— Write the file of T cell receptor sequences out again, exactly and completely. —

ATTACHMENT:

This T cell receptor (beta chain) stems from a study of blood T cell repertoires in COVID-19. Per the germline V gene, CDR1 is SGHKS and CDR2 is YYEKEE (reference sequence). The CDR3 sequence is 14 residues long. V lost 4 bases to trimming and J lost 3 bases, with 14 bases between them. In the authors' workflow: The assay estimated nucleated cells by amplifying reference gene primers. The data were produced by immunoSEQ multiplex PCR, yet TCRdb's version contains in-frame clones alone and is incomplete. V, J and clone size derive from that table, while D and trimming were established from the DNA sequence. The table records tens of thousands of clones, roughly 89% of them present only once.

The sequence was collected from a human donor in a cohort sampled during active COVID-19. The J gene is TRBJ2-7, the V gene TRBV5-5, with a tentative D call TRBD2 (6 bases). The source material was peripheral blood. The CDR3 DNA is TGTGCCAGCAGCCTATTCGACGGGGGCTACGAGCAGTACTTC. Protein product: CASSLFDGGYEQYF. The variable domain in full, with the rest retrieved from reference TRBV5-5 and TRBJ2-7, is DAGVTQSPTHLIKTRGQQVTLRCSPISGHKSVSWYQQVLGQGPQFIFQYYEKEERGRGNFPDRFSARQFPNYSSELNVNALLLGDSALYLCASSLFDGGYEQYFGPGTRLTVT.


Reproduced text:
This T cell receptor (beta chain) stems from a study of blood T cell repertoires in COVID-19. Per the germline V gene, CDR1 is SGHKS and CDR2 is YYEKEE (reference sequence). The CDR3 sequence is 14 residues long. V lost 4 bases to trimming and J lost 3 bases, with 14 bases between them. In the authors' workflow: The assay estimated nucleated cells by amplifying reference gene primers. The data were produced by immunoSEQ multiplex PCR, yet TCRdb's version contains in-frame clones alone and is incomplete. V, J and clone size derive from that table, while D and trimming were established from the DNA sequence. The table records tens of thousands of clones, roughly 89% of them present only once.

The sequence was collected from a human donor in a cohort sampled during active COVID-19. The J gene is TRBJ2-7, the V gene TRBV5-5, with a tentative D call TRBD2 (6 bases). The source material was peripheral blood. The CDR3 DNA is TGTGCCAGCAGCCTATTCGACGGGGGCTACGAGCAGTACTTC. Protein product: CASSLFDGGYEQYF. The variable domain in full, with the rest retrieved from reference TRBV5-5 and TRBJ2-7, is DAGVTQSPTHLIKTRGQQVTLRCSPISGHKSVSWYQQVLGQGPQFIFQYYEKEERGRGNFPDRFSARQFPNYSSELNVNALLLGDSALYLCASSLFDGGYEQYFGPGTRLTVT.